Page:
It might interest my right hon. Friend to know that when in the early part of this war I was engaged in helping to train cavalrymen, one of the great difficulties we had was to prevent the men under training from going out into the town and buying a regimental badge, because at the time we did not know which regiment they were going to. Suddenly, on parade, you would see two or three dozen men who had a general service badge the day before, say, wearing the badge of the Royal Dragoons or the badge of the Royal Scots Guards. I hope that my right hon. Friend will take note of this point. There is strong objection from the officers and men of these cavalry regiments to being permanently lost sight of in a corps, which contains very gallant units no doubt, but units which have only a short history and little tradition. It is understandable for in the Army corps there are two distinct types of soldier. There are the tank battalions on the one hand and the cavalry regiments on the other. Both have done magnificently during this war but they are both used in different ways and in different types of formation. Even on the ground of efficiency it is very questionable whether the two should be lumped together under the name of the R.A.C.

There is one last point. The right hon. Gentleman will know that in the A.C.I. which caused this Debate there was definite recognition tint every single infantry regiment in the country was to have its tradition and its name maintained. Every single regiment was set out in an appendix, and the whole of those gallant old cavalry regiments were lumped together on one line as Royal Armoured Corps. My regimental motto is "Spectemur Agendo" which means "Let us be judged by our deeds." Let me give my right hon. Friend a slightly different interpretation. "Let us be recognised by our actions." If we cannot be recognised, we shall do away with those marks of recognition which we have borne so proudly and so long over the centuries that have passed.

General Sir George Jeffreys (Petersfield)

I also rise to support my hon. Friend the Member for Lowestoft (Mr. Loftus). In doing so, I should like to revert to one word which was said in his speech, and that was when he placed the blame on Lord Kitchener in the last war for the lack of recognition of regimental tradition and for the system that a man is a man and a regiment is a regiment, which then prevailed, and which I fear is prevalent now. I would like to assure my hon. Friend that I believe he is mistaken in putting that imputation upon the memory of Lord Kitchener.

Mr. Loftus

I want to get this point clear. I suggested that it was due to Lord Kitchener's living his life out of England and therefore being out of touch with the Territorial spirit.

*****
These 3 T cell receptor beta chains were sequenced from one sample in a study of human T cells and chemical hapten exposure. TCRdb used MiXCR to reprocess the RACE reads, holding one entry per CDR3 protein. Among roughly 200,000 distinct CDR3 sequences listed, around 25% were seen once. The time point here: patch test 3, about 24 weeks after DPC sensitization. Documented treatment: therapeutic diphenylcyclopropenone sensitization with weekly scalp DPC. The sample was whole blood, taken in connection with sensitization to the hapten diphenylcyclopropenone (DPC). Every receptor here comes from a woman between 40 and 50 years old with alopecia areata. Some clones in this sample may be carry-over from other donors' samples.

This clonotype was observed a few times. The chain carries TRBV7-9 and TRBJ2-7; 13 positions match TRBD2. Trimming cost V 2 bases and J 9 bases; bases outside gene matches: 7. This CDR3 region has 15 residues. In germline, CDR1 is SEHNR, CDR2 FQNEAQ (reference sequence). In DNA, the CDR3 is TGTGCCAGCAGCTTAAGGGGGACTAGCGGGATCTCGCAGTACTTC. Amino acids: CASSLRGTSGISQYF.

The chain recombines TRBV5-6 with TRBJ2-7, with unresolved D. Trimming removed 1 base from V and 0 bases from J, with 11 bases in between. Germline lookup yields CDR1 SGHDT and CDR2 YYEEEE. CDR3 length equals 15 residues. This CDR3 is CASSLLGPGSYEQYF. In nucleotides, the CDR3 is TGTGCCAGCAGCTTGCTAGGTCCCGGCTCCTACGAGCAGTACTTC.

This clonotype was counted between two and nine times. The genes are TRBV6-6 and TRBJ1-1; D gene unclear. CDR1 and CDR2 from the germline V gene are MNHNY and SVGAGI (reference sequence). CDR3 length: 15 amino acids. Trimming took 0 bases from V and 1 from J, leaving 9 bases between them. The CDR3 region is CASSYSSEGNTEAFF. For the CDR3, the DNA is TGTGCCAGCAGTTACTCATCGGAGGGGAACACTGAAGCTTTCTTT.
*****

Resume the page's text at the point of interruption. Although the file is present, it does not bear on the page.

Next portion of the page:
Sir G. Jeffreys

I am afraid that the spirit I complain, of prevailed in the Adjutant-General's branch of the War Office and the staff long before Lord Kitchener became Secretary of State. It was flourishing before his arrival, and although it was not encouraged or given so much chance as it was in later days, it certainly was there. My hon. Friend remarked about having a war badge "R.A." for Royal Army. The first time I heard that suggestion was from a very senior and very distinguished staff officer in the very early days of the last war. I believe it is an entirely unsound idea. I believe it is the idea of the office soldier as opposed to that of the regimental soldier—I was going to say of the fighting soldier, but I will not say that—and I would emphatically agree with all my hon. and gallant Friends that the British system is based on the regimental system. If we were forming a new Army entirely, it might be sound to start with one badge "Royal Army" with everybody exactly the same, but the British Army is a very ancient Army and has been built up on the traditions of the various regiments in the Army. None have higher or more splendid traditions than the British cavalry. I have not the honour myself to be a cavalryman, but I have none the less had the honour of having the regiment of which my hon. and gallant Friend the Member for Knutsford (Sir E. Makins) is colonel under my command, and various other cavalry regiments, and I yield to none in my admiration for them, for their spirit, for their efficiency and great traditions. I hope that some concession will be made in this, as I see it, comparatively small matter to the War Office, but very important matter to the regiments concerned.

I would like also to reinforce what my hon. Friend the Member for Lowestoft said about the Territorial units. The Territorial units nearly all belong to a county regiment, and I would say that their tradition is entirely or almost entirely of the county. They have the uniform and the badges of their county regiment, but that county regiment had a history before it was identified with the county. If you could post recruits or drafts to the Regular battalions, they could very likely absorb the tradition of a Regular regiment, but if you send, for the sake of example, Welshmen or Northumbrians—I mention those two because they both produce magnificent soldiers—to, shall we say, a battalion of the Hampshire or the Berkshire Regiments, they have no feeling whatever for the county from which those regiments derive all their tradition and pride, and these form a very great part of their efficiency. My hon. Friend the Member for Lowestoft and my hon. and gallant Friend the Member for Knutsford both mentioned the Brigade of Guards. It is not for me to attempt to sing the praises of the Brigade of Guards here, but I would say that it is not only on their discipline that their efficiency is based; it is on their spirit, their morale, and it is discipline combined with that high morale that really makes a great regiment. It is no good merely having discipline. Some foreign armies have a very strong discipline and perhaps have not the morale of the best regiments of the British Army. It is discipline and that high spirit that make for real efficiency. It is not only applicable to the Brigade of Guards—I believe they are an example of it—but to all the great regiments of the British Army.